November 18, 2007

REVIEW: Before the Devil Knows You're Dead (B-)

Background: At the young age of 33, Sidney Lumet was nominated for a Best Director Oscar for 12 Angry Men, his directorial debut. That was in 1957. Think. 1957. 50 YEARS LATER, Lumet is still hard at work in the director's chair - this time for Kelly Masterson's writing debut, Before the Devil Knows Your Dead, which supposedly takes its title from an Irish toast. It stars Philip Seymour Hoffman (Capote), Ethan Hawke (Before Sunset), Albert Finney (Big Fish), and Marisa Tomei (Factotum). Lumet (who also directed Network, Serpico, and Dog Day Afternoon) received an honorary Academy Award several years ago, and he may not make another feature. If for no other reason than to pay respect to a Hollywood legend, you should probably see Before the Devil Knows Your Dead.

Synopsis: (Full disclosure here: I was inexcusably late, but I know the first few scenes didn't make the movie.) Andy (Hoffman) is a successful NYC payroll executive and is unhappily married to Gina (Tomei), who is having an affair with Andy's down-on-his-luck brother Hank (Hawke). Andy hates his job and secretly uses cocaine and heroine; Hank is a deadbeat dad who can never afford to meet his daughter's needs. After returning from a trip to Rio with Gina, Andy makes a proposition to Hank: rob their parent's jewelry store in Westchester County on a Saturday morning. Incredibly, Hank agrees even when Andy tells Hank he's not going to actually be involved. Hank convinces his criminal friend to accompany him, the robbery goes sour, and both Hank's mother - who was unexpectedly working at the time - and Hank's friend are killed by each other's bullets. Hank, who was waiting the car, takes off without a trace. Almost immediately, Hank and Andy's lives unravel. Their father (Finney) is obviously in distress, they've killed their mother, they don't have any money, Hank's friend's wife knows what happened, and Andy is about to go off the deep end. Eventually their father wises to the situation, but by that time things are out of control, and several lives are lost in the disturbing finale.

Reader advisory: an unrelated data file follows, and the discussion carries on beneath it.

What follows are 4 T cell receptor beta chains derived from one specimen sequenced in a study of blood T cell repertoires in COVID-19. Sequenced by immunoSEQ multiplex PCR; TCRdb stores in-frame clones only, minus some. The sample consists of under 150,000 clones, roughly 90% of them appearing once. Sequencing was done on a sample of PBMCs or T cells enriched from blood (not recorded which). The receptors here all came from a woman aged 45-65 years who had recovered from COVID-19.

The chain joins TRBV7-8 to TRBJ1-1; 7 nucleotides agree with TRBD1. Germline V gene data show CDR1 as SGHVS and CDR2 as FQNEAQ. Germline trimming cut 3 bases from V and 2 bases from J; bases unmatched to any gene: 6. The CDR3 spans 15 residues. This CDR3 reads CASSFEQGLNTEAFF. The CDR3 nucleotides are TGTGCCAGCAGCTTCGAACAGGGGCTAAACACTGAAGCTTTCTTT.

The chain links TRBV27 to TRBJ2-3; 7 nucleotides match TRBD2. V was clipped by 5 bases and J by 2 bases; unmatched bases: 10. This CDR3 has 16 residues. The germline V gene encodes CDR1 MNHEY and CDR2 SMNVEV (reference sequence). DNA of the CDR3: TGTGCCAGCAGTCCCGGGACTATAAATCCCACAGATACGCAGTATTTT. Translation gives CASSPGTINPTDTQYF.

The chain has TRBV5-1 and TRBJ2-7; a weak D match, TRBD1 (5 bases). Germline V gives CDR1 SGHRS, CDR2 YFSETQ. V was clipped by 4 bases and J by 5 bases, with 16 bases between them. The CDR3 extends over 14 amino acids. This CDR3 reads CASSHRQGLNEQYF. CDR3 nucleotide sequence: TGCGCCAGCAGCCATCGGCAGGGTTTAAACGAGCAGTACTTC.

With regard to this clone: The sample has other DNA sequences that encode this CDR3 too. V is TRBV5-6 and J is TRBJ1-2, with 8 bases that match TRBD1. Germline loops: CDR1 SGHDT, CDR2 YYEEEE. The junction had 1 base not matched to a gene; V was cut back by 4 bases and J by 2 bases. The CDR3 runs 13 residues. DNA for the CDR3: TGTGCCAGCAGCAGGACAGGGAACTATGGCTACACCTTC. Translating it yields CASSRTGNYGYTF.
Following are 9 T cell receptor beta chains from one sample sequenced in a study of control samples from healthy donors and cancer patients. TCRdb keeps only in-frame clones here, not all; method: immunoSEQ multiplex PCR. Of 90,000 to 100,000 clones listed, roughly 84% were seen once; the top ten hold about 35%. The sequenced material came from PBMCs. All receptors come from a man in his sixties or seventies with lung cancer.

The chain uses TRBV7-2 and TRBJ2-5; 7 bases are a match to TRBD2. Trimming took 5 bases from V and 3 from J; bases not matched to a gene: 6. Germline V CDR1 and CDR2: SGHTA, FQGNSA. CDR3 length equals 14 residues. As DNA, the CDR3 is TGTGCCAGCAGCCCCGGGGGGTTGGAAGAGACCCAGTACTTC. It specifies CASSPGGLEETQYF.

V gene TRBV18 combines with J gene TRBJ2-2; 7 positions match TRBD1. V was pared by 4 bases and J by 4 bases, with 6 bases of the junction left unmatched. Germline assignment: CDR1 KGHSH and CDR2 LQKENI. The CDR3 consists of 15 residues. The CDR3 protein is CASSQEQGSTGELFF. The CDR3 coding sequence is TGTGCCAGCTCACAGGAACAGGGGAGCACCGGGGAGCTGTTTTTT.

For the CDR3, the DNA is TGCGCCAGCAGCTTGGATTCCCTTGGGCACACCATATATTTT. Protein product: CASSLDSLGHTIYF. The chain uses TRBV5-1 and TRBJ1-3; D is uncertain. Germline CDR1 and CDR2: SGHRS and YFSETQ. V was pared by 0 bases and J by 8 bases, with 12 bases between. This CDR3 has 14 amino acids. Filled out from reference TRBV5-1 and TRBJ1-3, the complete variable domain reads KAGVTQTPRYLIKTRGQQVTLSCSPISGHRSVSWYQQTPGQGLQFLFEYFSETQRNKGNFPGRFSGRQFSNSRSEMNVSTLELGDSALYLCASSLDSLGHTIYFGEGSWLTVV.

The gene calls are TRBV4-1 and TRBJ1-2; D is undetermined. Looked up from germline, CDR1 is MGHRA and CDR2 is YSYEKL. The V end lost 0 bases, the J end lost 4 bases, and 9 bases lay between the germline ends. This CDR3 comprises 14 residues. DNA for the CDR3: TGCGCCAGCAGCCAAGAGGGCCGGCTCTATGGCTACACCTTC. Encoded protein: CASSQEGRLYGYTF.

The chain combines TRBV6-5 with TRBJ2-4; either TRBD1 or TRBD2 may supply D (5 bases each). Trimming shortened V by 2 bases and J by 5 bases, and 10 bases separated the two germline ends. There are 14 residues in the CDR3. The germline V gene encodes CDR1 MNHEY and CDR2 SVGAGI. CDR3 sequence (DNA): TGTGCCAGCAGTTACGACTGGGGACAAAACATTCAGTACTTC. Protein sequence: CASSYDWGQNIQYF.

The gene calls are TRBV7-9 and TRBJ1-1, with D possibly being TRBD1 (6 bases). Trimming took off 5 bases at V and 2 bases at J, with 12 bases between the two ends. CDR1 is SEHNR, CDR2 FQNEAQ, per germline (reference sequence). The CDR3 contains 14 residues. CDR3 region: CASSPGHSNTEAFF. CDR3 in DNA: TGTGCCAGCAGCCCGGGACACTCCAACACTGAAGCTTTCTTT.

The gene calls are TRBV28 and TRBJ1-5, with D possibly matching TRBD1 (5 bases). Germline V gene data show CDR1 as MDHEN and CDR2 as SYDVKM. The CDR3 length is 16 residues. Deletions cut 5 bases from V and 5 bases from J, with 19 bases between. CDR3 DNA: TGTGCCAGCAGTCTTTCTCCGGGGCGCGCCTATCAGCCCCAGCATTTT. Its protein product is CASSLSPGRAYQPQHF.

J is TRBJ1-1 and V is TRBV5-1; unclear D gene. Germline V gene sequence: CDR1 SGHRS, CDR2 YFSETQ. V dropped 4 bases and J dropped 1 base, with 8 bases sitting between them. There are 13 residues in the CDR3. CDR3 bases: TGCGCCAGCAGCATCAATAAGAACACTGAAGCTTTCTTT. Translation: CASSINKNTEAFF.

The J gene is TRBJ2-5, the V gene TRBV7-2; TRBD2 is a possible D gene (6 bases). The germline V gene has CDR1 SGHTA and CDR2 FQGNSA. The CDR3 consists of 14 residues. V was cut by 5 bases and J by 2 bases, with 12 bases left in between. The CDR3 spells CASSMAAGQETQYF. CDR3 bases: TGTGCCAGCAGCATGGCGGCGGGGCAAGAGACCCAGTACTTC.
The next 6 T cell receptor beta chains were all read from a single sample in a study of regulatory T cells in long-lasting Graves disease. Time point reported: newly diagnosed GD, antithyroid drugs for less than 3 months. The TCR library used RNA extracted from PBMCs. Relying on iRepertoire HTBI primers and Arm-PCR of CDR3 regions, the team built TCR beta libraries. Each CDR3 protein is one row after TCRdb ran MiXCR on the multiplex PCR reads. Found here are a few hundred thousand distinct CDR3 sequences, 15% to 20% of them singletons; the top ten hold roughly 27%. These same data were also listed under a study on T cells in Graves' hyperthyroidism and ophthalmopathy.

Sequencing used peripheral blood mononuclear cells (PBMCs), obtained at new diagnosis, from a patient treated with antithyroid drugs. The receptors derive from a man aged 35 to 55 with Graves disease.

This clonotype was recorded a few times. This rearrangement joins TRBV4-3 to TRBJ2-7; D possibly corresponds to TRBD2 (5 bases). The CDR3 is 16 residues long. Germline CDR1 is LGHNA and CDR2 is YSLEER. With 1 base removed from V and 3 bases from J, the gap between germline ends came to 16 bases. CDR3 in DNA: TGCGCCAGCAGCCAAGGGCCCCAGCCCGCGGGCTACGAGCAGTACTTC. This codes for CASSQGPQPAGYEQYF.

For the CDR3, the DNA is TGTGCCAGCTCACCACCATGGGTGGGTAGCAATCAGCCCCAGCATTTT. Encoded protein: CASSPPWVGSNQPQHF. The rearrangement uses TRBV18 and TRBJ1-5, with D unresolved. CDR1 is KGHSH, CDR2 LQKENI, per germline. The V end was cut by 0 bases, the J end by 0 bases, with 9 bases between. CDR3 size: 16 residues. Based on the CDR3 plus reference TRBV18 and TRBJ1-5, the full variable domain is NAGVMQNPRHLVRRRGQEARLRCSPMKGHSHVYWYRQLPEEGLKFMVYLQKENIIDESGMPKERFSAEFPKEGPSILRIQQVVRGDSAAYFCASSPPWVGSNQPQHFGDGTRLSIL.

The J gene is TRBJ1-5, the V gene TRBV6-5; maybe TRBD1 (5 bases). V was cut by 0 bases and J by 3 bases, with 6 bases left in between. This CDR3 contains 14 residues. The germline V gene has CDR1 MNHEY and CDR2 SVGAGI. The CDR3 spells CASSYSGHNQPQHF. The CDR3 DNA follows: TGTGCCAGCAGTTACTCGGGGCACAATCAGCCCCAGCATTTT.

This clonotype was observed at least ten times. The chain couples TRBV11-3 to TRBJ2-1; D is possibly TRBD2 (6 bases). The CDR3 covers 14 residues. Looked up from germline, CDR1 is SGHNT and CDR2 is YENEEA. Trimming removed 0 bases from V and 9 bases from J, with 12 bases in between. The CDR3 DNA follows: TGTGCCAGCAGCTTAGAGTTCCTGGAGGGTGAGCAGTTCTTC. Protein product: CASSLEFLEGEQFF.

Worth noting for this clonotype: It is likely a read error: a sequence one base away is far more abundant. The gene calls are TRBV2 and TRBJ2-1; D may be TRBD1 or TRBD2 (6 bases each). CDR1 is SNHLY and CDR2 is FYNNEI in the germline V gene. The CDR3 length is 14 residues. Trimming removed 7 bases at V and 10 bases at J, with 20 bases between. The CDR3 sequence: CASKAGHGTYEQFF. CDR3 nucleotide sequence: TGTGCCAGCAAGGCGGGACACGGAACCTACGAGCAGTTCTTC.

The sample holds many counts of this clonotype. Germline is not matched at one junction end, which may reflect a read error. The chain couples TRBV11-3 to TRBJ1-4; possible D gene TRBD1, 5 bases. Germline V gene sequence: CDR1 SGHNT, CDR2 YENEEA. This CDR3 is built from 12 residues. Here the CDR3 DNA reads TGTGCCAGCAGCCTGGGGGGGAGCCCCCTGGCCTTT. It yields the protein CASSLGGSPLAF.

I Loved:
+ The scenes featuring both Ethan Hawke and Philip Seymour Hoffman, even when just on the phone.
+ The supporting performances by Marisa Tomei and Albert Finney.

I Liked:
+ The musical score, equal parts chilling and comforting.
+ That nobody got away with anything.
+ The long take during Andy's first visit to the drug dealer's apartment.

I Disliked:
- The predictability of the last shootout.
- The time shifting between days and weeks before and after - didn't seem necessary to the story for me since everything was already laid out. A more straightforward approach would have been more powerful.
- Andy's proposition - how exactly is he earning any of the money from the heist if Hank does all the work?

I Hated:
- The unnervingly loud flash frame cutting between story lines.
- The creepy, silk robe-wearing drug dealer.

Writing - 8
Acting - 9
Production - 8
Emotional Impact - 8
Music - 5
Significance - 3

Total: 41/50= 82% = B-

Last Word: What should have been a really interesting (albeit disturbing) story about family betrayal was for me weakened by the fact that I just really didn't care about the characters. This is not to say that Before the Devil Knows Your Dead is a bad movie. On the contrary, it's well made (for the most part) and acted - but when the story isn't strong the movie suffers. I didn't know enough about Andy or Hank to really care what happened to them, and frankly, they both just turned me off. Some people may say it's better to leave their inner demons hidden, but in this case they were too surprising. Andy just comes out and starts shooting people in the head? In that case I would also have to assume he has done some pretty dirty deeds in his past, but that's not what we're led to believe. I don't know, it just didn't seem like the most realistic good-person-turned-bad movie. I think Sidney Lumet does an excellent job in extracting believable flip-outs from his actors (e.g., Dog Day Afternoon and Network), but there is character development lacking in that aspect in Before the Devil Knows Your Dead. Add some unnecessary flashbacks and bizarre, momentum-stopping editing, and what's left is a movie that just doesn't reach its full potential.

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